But, for the most part, Anderson is still a relative unknown commodity outside of the Columbus area.
"Everybody will be looking out for me in Columbus this year," said the mild-mannered and unassuming Anderson. "I think that I'm the best running back in the city, not to be cocky, but I certainly think so."
Anderson was in San Antonio in January to participate in the U.S. Army All-American combine and he certainly turned in a noteworthy performance, especially in one particular area of the combine. At 5-10 and 185 pounds, Anderson was timed at 4.08 seconds in his pro shuttle run during the combine, which was the 5th fastest time of all of the 500 or so athletes at the combine.
"It was pretty quick. The coach told me I had a great time," Anderson said. "I knew that I was quick but not that quick."
Anderson had just been medically released, from a knee injury that he sustained in the last game of the season, to participate in the combine. Since he hadn't really had the chance to train to record a good 40-yard dash time, he chose not to run it so he wouldn't be labeled with a slow time at the combine. But his knee certainly responded well in the pro shuttle run.
"My knee is 100 percent healthy now," said Anderson who actually missed a few games during the season with an ankle injury last year but still managed to pretty much equal his sophomore numbers with about 1,200 yards and 16 TDs on the campaign. "It was just a knee bruise and I'm fine now."
The combine gave Anderson a renewed sense of confidence and motivation as he prepares for his senior season now.
"I'm working harder than ever now trying to get bigger, stronger and faster," Anderson said. "The combine gave me a chance to see all of the other talented players that were there and it made me realize that no matter how hard I work, I can work even harder. Yeah I did pretty well there but at the same time, it really motivated me to become even better."
Anderson is ready to help his team move beyond their consecutive 9-2 seasons that saw them eliminated in the first round both years. As a sophomore, he helped Marion-Franklin make it into the post-season for the first time ever in the history of the school and now he naturally wants more.
"I want to help our team win our school's first ever playoff game," he said. "We've been to the playoffs the past two years now but we haven't gotten over the hump yet. And this year we have to get over the hump. So it's important for me to have a big year to not only get our team back into the playoffs but win the first playoff game ever at our school."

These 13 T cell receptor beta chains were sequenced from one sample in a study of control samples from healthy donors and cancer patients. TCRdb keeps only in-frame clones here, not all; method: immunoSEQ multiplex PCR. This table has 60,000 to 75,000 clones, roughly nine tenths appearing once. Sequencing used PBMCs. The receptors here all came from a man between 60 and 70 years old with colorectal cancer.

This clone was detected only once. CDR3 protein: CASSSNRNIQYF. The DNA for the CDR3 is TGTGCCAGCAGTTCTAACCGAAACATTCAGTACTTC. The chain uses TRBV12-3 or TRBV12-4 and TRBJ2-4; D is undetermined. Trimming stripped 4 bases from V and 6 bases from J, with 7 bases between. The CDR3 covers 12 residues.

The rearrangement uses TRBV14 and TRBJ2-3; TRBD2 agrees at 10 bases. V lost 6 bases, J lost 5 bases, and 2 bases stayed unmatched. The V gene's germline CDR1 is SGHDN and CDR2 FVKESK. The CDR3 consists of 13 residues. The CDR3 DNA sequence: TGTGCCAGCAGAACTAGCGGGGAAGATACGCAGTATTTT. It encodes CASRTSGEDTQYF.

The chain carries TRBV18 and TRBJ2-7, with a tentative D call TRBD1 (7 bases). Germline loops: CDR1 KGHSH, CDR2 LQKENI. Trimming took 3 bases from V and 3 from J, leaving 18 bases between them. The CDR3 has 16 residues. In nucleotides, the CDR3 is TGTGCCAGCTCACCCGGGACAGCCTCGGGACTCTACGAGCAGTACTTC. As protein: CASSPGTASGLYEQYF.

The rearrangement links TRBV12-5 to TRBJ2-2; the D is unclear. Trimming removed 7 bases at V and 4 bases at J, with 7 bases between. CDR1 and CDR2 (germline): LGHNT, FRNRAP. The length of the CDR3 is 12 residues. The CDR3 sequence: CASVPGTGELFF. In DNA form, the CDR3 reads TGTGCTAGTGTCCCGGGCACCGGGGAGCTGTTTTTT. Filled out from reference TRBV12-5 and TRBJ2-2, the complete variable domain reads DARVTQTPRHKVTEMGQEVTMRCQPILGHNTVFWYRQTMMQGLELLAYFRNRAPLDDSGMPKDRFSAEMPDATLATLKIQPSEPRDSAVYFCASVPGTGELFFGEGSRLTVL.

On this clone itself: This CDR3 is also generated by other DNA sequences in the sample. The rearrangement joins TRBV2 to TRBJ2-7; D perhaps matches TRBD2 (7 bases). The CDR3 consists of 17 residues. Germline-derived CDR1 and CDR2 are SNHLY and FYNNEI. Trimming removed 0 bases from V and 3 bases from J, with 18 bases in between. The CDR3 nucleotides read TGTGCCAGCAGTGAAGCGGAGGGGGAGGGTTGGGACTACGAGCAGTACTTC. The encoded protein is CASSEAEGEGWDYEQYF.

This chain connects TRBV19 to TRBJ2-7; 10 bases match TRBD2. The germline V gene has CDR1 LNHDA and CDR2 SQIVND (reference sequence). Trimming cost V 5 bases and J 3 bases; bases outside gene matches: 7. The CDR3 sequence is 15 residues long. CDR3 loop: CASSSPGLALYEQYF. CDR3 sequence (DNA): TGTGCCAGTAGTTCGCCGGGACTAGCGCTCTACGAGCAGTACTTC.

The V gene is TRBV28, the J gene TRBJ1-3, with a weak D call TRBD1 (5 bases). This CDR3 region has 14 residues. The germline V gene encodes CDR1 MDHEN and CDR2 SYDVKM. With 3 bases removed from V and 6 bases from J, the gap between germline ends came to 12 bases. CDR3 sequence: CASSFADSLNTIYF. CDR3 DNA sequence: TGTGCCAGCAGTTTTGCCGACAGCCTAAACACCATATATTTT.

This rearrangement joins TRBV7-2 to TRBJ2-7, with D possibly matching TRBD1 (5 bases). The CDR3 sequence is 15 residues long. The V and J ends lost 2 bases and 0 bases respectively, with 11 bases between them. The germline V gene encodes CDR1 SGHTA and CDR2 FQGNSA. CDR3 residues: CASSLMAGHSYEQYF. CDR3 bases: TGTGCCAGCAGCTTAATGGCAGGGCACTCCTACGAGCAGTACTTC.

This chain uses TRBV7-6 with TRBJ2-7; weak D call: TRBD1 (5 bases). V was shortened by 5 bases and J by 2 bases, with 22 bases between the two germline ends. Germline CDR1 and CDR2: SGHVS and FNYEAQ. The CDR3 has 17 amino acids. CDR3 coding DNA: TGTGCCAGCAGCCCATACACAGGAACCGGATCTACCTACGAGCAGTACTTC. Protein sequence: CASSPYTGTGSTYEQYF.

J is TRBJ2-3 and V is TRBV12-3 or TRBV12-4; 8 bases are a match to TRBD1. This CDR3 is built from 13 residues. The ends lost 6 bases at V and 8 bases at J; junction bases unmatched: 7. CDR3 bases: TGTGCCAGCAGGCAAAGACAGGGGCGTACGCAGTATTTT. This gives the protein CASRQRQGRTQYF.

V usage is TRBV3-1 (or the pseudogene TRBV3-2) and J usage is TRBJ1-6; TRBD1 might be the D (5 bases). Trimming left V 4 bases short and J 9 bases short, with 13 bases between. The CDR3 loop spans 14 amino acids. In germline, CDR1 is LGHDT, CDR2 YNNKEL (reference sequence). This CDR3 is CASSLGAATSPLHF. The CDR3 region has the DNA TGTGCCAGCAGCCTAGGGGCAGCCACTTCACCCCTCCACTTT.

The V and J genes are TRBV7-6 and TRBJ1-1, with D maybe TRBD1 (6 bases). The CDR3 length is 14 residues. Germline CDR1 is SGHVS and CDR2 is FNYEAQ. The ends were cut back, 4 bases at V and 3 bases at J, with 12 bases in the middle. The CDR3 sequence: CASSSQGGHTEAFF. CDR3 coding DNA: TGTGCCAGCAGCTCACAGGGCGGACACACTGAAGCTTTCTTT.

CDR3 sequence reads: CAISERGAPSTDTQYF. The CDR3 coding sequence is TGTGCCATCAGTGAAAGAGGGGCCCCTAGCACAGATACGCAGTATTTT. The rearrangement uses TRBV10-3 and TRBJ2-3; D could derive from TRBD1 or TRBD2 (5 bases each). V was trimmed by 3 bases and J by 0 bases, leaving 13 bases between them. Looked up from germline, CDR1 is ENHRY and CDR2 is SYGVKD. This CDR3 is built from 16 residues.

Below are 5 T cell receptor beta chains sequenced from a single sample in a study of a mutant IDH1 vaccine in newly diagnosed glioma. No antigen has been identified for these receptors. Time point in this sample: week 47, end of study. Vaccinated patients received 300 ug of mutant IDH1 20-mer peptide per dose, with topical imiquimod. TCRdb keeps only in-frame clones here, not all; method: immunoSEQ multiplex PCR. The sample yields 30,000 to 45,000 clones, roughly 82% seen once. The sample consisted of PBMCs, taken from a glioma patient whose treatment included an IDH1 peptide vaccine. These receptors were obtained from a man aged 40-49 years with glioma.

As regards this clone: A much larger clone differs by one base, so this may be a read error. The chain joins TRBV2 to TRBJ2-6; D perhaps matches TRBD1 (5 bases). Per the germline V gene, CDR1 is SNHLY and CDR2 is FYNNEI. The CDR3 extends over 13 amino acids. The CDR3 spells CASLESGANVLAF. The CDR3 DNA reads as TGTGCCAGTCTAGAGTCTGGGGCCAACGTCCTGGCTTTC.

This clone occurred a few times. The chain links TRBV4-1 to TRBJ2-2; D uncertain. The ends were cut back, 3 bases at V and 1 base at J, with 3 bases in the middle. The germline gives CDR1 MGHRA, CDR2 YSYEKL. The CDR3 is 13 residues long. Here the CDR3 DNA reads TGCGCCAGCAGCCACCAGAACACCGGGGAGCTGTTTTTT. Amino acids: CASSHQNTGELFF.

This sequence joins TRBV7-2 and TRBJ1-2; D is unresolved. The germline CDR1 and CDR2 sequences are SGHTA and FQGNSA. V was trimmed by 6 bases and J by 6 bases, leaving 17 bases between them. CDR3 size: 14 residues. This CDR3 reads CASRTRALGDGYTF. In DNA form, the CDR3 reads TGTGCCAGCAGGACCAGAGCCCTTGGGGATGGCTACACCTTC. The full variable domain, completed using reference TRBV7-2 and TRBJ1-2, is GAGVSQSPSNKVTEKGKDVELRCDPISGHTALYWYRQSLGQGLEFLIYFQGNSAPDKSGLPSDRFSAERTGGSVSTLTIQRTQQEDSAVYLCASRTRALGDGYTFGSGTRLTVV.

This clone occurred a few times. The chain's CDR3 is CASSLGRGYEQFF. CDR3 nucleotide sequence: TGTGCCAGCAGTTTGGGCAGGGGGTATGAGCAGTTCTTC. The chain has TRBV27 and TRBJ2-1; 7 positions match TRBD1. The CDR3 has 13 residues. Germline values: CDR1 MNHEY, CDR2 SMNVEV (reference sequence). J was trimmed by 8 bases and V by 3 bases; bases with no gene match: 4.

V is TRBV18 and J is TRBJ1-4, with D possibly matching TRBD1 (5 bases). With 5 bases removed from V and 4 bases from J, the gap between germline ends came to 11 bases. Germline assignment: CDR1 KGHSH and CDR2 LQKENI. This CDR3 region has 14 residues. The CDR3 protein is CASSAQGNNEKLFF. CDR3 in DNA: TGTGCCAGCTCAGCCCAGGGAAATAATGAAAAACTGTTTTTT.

For the first time since his freshman year, Anderson will likely perform on the defensive side of the ball this year.
"I'll be going both ways this year," Anderson said. "I haven't really played defensive back since I was a freshman and I'm looking forward to the challenge."
That was obviously one of the reasons why he practiced with the defensive backs at the All-American combine, to hone his skills on defense. But he also wanted to let anyone that was interested in him know that he could play on defense at the next level if he's asked to.
"I worked with the defensive backs (down there) because I just wanted to show everyone that I could do both," Anderson said. "I love playing running back but I'm confident that I can play well on the defensive side of the ball also."
In addition to another league championship and getting his school's first-ever playoff victory, Anderson is ultimately hoping to shine bright enough to attract the interest of some of the big-time Division I college programs. He'll be attending the one-day senior camp at Ohio State this summer and possibly one at Illinois as well.
"It would be really exciting to get looked at by Ohio State," admitted Anderson, who has yet to have been shown any interest from the Buckeye staff. "I was an Ohio State fan growing up and I still am. A lot of people from here (in Columbus) don't get looked at by Ohio State so if they were to show any interest in me that would really be exciting.
"But I feel good about everything. Right now I'm wide open but I would love to have a chance to play anywhere in the Big 10."
Anderson knows that he's not the ideal size for a running back but he thinks he's more than capable of playing the position at the next level.
"If they want a big guy running the ball, then obviously that's not me," he said. "But if they want somebody to get the job done, then that's me. I can play running back or even flanker. I can catch the ball really well also."
But his forte for the past two years as been making things happen while running with the football in his hands and he expects to continue doing that well again next season.
"I just run. I can't really explain it," Anderson said. "I can shake, go through or run around you. I mix it up. You never know what you're going to see from one time to another."
Anderson sports a 3.2 GPA and he just took the ACT test for the first time in February.